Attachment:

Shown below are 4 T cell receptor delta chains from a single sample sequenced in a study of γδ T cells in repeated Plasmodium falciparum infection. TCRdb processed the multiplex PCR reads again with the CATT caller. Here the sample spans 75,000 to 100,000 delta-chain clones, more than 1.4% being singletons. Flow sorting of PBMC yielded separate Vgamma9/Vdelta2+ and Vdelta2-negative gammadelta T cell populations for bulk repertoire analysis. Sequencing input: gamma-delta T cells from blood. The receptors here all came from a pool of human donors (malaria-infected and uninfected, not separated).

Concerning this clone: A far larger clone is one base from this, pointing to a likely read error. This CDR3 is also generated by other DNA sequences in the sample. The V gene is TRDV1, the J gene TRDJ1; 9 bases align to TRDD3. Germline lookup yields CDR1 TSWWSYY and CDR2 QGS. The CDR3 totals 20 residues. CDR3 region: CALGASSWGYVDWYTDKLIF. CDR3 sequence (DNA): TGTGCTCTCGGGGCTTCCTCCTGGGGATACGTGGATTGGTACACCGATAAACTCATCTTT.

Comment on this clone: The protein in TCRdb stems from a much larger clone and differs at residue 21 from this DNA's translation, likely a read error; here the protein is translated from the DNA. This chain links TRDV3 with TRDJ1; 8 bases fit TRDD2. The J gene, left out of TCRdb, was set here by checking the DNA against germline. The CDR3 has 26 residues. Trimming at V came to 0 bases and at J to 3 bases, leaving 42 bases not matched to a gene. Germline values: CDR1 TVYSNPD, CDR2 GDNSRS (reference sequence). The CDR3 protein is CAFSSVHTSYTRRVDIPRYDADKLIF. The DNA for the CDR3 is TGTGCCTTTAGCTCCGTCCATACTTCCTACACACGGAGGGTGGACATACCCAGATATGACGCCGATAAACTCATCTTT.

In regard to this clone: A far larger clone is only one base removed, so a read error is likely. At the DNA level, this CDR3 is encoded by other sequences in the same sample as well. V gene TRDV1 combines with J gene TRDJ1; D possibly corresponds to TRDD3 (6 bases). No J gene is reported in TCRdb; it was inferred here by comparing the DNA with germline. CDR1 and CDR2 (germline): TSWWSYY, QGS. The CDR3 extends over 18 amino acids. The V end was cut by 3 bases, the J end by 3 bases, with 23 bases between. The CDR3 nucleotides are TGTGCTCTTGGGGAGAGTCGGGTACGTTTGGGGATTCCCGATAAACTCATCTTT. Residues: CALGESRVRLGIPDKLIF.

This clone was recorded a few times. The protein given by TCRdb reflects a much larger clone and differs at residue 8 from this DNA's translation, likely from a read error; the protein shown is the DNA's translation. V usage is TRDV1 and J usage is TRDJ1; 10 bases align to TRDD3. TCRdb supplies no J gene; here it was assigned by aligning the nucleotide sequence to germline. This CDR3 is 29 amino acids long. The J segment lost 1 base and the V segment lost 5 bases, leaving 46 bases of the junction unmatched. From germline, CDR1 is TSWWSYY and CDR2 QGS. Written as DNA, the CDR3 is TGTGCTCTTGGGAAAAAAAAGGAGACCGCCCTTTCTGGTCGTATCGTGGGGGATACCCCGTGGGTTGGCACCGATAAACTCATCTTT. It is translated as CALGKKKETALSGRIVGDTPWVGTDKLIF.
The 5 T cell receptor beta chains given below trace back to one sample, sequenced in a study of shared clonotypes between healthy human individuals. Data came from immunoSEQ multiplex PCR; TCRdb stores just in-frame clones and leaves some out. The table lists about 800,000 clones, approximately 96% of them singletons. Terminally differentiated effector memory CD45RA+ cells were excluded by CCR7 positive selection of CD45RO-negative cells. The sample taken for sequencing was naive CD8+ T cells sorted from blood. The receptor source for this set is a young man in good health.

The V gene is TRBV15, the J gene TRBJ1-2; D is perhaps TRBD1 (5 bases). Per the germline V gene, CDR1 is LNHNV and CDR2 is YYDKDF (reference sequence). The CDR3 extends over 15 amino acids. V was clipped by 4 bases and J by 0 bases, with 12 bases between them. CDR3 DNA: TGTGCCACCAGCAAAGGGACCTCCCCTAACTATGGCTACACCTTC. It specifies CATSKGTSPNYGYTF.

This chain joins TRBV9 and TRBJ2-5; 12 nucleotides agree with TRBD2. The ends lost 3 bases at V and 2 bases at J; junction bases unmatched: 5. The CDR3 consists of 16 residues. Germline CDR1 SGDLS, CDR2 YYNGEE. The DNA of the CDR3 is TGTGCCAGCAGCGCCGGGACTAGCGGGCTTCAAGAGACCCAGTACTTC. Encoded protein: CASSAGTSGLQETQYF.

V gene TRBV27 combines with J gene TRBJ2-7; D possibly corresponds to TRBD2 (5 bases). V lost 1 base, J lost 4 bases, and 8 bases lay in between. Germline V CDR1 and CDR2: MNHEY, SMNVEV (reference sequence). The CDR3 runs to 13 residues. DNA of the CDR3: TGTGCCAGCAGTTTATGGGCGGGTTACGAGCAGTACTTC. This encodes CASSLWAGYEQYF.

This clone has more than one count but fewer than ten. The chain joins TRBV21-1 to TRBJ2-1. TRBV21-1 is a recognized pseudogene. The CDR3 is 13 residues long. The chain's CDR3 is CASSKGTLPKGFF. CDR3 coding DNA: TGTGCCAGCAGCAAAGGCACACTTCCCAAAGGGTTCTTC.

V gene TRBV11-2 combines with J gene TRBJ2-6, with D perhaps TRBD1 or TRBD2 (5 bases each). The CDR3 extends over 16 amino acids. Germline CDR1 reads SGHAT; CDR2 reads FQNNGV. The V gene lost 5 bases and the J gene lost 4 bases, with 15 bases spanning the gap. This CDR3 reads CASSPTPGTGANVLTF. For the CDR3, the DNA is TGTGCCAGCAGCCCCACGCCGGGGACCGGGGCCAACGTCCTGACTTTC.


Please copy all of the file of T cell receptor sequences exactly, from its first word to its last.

Shown below are 4 T cell receptor delta chains from a single sample sequenced in a study of γδ T cells in repeated Plasmodium falciparum infection. TCRdb processed the multiplex PCR reads again with the CATT caller. Here the sample spans 75,000 to 100,000 delta-chain clones, more than 1.4% being singletons. Flow sorting of PBMC yielded separate Vgamma9/Vdelta2+ and Vdelta2-negative gammadelta T cell populations for bulk repertoire analysis. Sequencing input: gamma-delta T cells from blood. The receptors here all came from a pool of human donors (malaria-infected and uninfected, not separated).

Concerning this clone: A far larger clone is one base from this, pointing to a likely read error. This CDR3 is also generated by other DNA sequences in the sample. The V gene is TRDV1, the J gene TRDJ1; 9 bases align to TRDD3. Germline lookup yields CDR1 TSWWSYY and CDR2 QGS. The CDR3 totals 20 residues. CDR3 region: CALGASSWGYVDWYTDKLIF. CDR3 sequence (DNA): TGTGCTCTCGGGGCTTCCTCCTGGGGATACGTGGATTGGTACACCGATAAACTCATCTTT.

Comment on this clone: The protein in TCRdb stems from a much larger clone and differs at residue 21 from this DNA's translation, likely a read error; here the protein is translated from the DNA. This chain links TRDV3 with TRDJ1; 8 bases fit TRDD2. The J gene, left out of TCRdb, was set here by checking the DNA against germline. The CDR3 has 26 residues. Trimming at V came to 0 bases and at J to 3 bases, leaving 42 bases not matched to a gene. Germline values: CDR1 TVYSNPD, CDR2 GDNSRS (reference sequence). The CDR3 protein is CAFSSVHTSYTRRVDIPRYDADKLIF. The DNA for the CDR3 is TGTGCCTTTAGCTCCGTCCATACTTCCTACACACGGAGGGTGGACATACCCAGATATGACGCCGATAAACTCATCTTT.

In regard to this clone: A far larger clone is only one base removed, so a read error is likely. At the DNA level, this CDR3 is encoded by other sequences in the same sample as well. V gene TRDV1 combines with J gene TRDJ1; D possibly corresponds to TRDD3 (6 bases). No J gene is reported in TCRdb; it was inferred here by comparing the DNA with germline. CDR1 and CDR2 (germline): TSWWSYY, QGS. The CDR3 extends over 18 amino acids. The V end was cut by 3 bases, the J end by 3 bases, with 23 bases between. The CDR3 nucleotides are TGTGCTCTTGGGGAGAGTCGGGTACGTTTGGGGATTCCCGATAAACTCATCTTT. Residues: CALGESRVRLGIPDKLIF.

This clone was recorded a few times. The protein given by TCRdb reflects a much larger clone and differs at residue 8 from this DNA's translation, likely from a read error; the protein shown is the DNA's translation. V usage is TRDV1 and J usage is TRDJ1; 10 bases align to TRDD3. TCRdb supplies no J gene; here it was assigned by aligning the nucleotide sequence to germline. This CDR3 is 29 amino acids long. The J segment lost 1 base and the V segment lost 5 bases, leaving 46 bases of the junction unmatched. From germline, CDR1 is TSWWSYY and CDR2 QGS. Written as DNA, the CDR3 is TGTGCTCTTGGGAAAAAAAAGGAGACCGCCCTTTCTGGTCGTATCGTGGGGGATACCCCGTGGGTTGGCACCGATAAACTCATCTTT. It is translated as CALGKKKETALSGRIVGDTPWVGTDKLIF.
The 5 T cell receptor beta chains given below trace back to one sample, sequenced in a study of shared clonotypes between healthy human individuals. Data came from immunoSEQ multiplex PCR; TCRdb stores just in-frame clones and leaves some out. The table lists about 800,000 clones, approximately 96% of them singletons. Terminally differentiated effector memory CD45RA+ cells were excluded by CCR7 positive selection of CD45RO-negative cells. The sample taken for sequencing was naive CD8+ T cells sorted from blood. The receptor source for this set is a young man in good health.

The V gene is TRBV15, the J gene TRBJ1-2; D is perhaps TRBD1 (5 bases). Per the germline V gene, CDR1 is LNHNV and CDR2 is YYDKDF (reference sequence). The CDR3 extends over 15 amino acids. V was clipped by 4 bases and J by 0 bases, with 12 bases between them. CDR3 DNA: TGTGCCACCAGCAAAGGGACCTCCCCTAACTATGGCTACACCTTC. It specifies CATSKGTSPNYGYTF.

This chain joins TRBV9 and TRBJ2-5; 12 nucleotides agree with TRBD2. The ends lost 3 bases at V and 2 bases at J; junction bases unmatched: 5. The CDR3 consists of 16 residues. Germline CDR1 SGDLS, CDR2 YYNGEE. The DNA of the CDR3 is TGTGCCAGCAGCGCCGGGACTAGCGGGCTTCAAGAGACCCAGTACTTC. Encoded protein: CASSAGTSGLQETQYF.

V gene TRBV27 combines with J gene TRBJ2-7; D possibly corresponds to TRBD2 (5 bases). V lost 1 base, J lost 4 bases, and 8 bases lay in between. Germline V CDR1 and CDR2: MNHEY, SMNVEV (reference sequence). The CDR3 runs to 13 residues. DNA of the CDR3: TGTGCCAGCAGTTTATGGGCGGGTTACGAGCAGTACTTC. This encodes CASSLWAGYEQYF.

This clone has more than one count but fewer than ten. The chain joins TRBV21-1 to TRBJ2-1. TRBV21-1 is a recognized pseudogene. The CDR3 is 13 residues long. The chain's CDR3 is CASSKGTLPKGFF. CDR3 coding DNA: TGTGCCAGCAGCAAAGGCACACTTCCCAAAGGGTTCTTC.

V gene TRBV11-2 combines with J gene TRBJ2-6, with D perhaps TRBD1 or TRBD2 (5 bases each). The CDR3 extends over 16 amino acids. Germline CDR1 reads SGHAT; CDR2 reads FQNNGV. The V gene lost 5 bases and the J gene lost 4 bases, with 15 bases spanning the gap. This CDR3 reads CASSPTPGTGANVLTF. For the CDR3, the DNA is TGTGCCAGCAGCCCCACGCCGGGGACCGGGGCCAACGTCCTGACTTTC.